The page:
Washington, D.C., has been worse than it is now, more chaotic and shameless: in addition to the perennial financial scandals, there also used to be duels and fistfights. Today bribery still flourishes in the form of campaign donations, and political knavery continues in the form of doctored e-mails. But, fortunately or not, the current members of Congress (and their staffs) are too hair-sprayed and cosseted to actually beat their opponents as Preston Brooks did Charles Sumner in 1856. On the other hand, the Republicans are not too high-minded to hold yet another hearing on why someone didn’t rescue Ambassador Christopher Stevens last September in Benghazi.
In the meantime, let us again admire a public servant who knows what he’s doing, a man who demonstrates that justice and common sense are still coordinates in the national psyche. Kenneth Feinberg is serving as Special Master for the One Fund Boston, which will offer compensation to those who were hurt or lost a loved one in the Boston Marathon bombing on April 15. The Fund has $30 million dollars in contributions and awaits the proceeds of 50,000 pledges. Early in May, a few weeks after the bombings, Feinberg explained his plan to survivors who could make it to a meeting at the Boston Public Library. He spoke with a certain grim practicality about the hard details of divvying up what could be a small pie. “If you had a billion dollars you could not have enough money to deal with all of the problems,” he said. Feinberg would know, having disbursed $7 billion to over five thousand people after 9/11—both surviving victims and families of those who died. He will meet personally with the Boston victims in mid-June and has promised that checks will be sent out by June 30.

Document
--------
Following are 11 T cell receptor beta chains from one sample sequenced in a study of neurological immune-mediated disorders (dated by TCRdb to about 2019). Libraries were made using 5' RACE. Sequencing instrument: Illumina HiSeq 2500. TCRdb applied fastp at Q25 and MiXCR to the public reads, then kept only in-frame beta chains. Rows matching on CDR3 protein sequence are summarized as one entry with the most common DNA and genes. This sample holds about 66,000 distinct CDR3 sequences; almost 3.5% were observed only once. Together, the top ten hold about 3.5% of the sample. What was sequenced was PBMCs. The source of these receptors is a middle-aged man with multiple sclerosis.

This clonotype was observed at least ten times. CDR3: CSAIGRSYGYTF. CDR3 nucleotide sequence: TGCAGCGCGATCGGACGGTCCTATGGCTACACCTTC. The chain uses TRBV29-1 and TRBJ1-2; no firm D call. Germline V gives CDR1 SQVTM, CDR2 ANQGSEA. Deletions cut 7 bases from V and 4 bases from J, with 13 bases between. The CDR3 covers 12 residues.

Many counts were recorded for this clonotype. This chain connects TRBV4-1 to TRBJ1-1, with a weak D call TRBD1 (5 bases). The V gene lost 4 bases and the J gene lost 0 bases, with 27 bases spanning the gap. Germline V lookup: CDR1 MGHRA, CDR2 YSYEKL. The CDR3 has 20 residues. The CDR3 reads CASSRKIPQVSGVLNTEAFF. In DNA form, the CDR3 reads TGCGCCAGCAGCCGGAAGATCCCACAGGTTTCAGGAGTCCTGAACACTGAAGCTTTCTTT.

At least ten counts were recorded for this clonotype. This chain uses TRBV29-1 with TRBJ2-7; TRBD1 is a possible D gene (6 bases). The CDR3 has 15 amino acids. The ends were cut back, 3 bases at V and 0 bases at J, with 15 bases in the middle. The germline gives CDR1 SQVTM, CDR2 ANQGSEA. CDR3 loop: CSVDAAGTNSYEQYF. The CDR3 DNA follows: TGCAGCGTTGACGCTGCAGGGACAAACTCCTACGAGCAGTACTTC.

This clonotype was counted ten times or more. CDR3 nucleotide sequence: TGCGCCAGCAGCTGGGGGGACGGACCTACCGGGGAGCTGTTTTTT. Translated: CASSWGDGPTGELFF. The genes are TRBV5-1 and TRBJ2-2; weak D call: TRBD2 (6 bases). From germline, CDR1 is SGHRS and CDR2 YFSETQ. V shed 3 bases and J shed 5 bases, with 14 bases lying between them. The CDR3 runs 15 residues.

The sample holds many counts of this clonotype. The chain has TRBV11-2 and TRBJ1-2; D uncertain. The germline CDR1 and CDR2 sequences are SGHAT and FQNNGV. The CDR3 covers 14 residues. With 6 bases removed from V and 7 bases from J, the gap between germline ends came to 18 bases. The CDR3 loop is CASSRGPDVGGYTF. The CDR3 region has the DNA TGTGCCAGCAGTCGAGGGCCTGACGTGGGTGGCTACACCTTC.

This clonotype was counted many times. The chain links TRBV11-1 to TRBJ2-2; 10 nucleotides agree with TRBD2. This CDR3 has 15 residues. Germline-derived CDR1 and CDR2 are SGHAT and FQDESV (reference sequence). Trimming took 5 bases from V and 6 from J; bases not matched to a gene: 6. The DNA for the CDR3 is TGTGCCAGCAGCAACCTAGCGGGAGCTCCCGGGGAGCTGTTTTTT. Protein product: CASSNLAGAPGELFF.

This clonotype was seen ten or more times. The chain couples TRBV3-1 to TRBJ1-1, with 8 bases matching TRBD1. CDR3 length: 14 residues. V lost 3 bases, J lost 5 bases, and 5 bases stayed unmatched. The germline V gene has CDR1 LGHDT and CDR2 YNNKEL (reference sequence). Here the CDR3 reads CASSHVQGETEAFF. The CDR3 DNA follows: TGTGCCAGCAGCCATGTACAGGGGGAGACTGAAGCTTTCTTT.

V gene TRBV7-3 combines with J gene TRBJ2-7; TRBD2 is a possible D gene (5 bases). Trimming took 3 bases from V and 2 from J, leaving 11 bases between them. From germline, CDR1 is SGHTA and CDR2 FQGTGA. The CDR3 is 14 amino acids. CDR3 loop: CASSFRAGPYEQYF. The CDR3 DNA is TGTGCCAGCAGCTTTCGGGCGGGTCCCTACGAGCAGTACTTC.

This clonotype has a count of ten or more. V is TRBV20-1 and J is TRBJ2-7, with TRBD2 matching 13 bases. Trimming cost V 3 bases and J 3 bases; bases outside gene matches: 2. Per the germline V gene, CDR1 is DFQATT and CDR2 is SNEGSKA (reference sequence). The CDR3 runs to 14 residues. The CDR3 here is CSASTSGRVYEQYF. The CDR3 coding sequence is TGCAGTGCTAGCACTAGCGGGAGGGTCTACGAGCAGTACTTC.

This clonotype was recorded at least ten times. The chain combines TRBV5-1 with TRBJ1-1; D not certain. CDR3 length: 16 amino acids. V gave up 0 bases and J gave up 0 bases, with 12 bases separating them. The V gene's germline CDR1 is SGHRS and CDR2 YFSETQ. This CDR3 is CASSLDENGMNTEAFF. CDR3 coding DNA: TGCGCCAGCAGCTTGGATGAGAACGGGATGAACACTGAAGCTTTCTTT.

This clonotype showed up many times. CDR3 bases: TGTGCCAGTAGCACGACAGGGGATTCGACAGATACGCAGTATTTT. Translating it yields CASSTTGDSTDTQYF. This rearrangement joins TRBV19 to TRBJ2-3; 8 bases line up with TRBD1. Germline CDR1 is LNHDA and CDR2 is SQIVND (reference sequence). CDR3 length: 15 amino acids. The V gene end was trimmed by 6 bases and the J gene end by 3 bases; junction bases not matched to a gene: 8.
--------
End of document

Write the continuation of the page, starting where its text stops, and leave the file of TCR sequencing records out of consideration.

Feinberg is an exemplary public servant, not because he’s ever been elected to office or reduced the federal deficit, but because he genuinely serves the public—above all, those men, women, and children who have suffered an unexpected and dreadful tragedy. To the rest of us he offers the assurance that a fair-minded arbiter has done his level best to ease the burdens of victims with funds provided by taxpayers, donors, or corporations, and to deny compensation to those who have not filed a legitimate claim. (There were over four hundred thousand illegitimate claims in the wake of the BP oil spill, whose compensation fund Feinberg also administered).
I wrote a column about Feinberg last year (“The Appraisal Czar,” December 7, 2012) when his book Who Gets What appeared. There he discusses five cases where he devised compensation plans for tragedies that fell outside the normal course of events and killed or injured many people. In those cases, court proceedings would have delayed or diluted compensation. Those disasters elicited an outpouring of public sympathy and contributions. As with the earlier 9/11 settlement, Feinberg was called in to decide who would and who would not be awarded compensation and what levels of payment would be made for different kinds of injury and loss. Despite the cold calculations required to reach those judgments, Feinberg’s kindness has made him the man to turn to in these difficult cases. Alan Nevas, a retired federal judge and chairman of the committee handling funds for shooting victims in Newtown, Connecticut, summed up Feinberg’s reputation: “People just trust him.”
Feinberg has earned that trust. In an earlier book, What Is Life Worth?, his account of the 9/11 compensation program, two facts emerge. First, he gave victims an honest and realistic assessment of how much they were likely to receive: those in like circumstances received like amounts and appeals for special consideration were turned down. Second, he met with any victim or family who wanted to meet with him, whether to share their grief or to plead for more money. At times, he wrote, the heartbreak overwhelmed the proceedings: “We would all sit there, staring at the gaping human vacuum created by an untimely and totally unexpected death.” His plainspoken assessment of what people were likely to be awarded showed his fairness; his patient readiness to listen to what the same people had to say about what had happened to them showed his compassion. He understood the demands for larger awards not as greed, but grief: “valuing a lost loved one—a life that won’t be fulfilled, a future that will never be realized.”
When he’s done in Boston, he will move on to Newtown, where the Sandy Hook school shooting left twenty children and six adults dead. No doubt, Feinberg, meeting with the survivors, will stare “at the gaping human vacuum created” by so very many untimely deaths and provide not only compensation but also solace.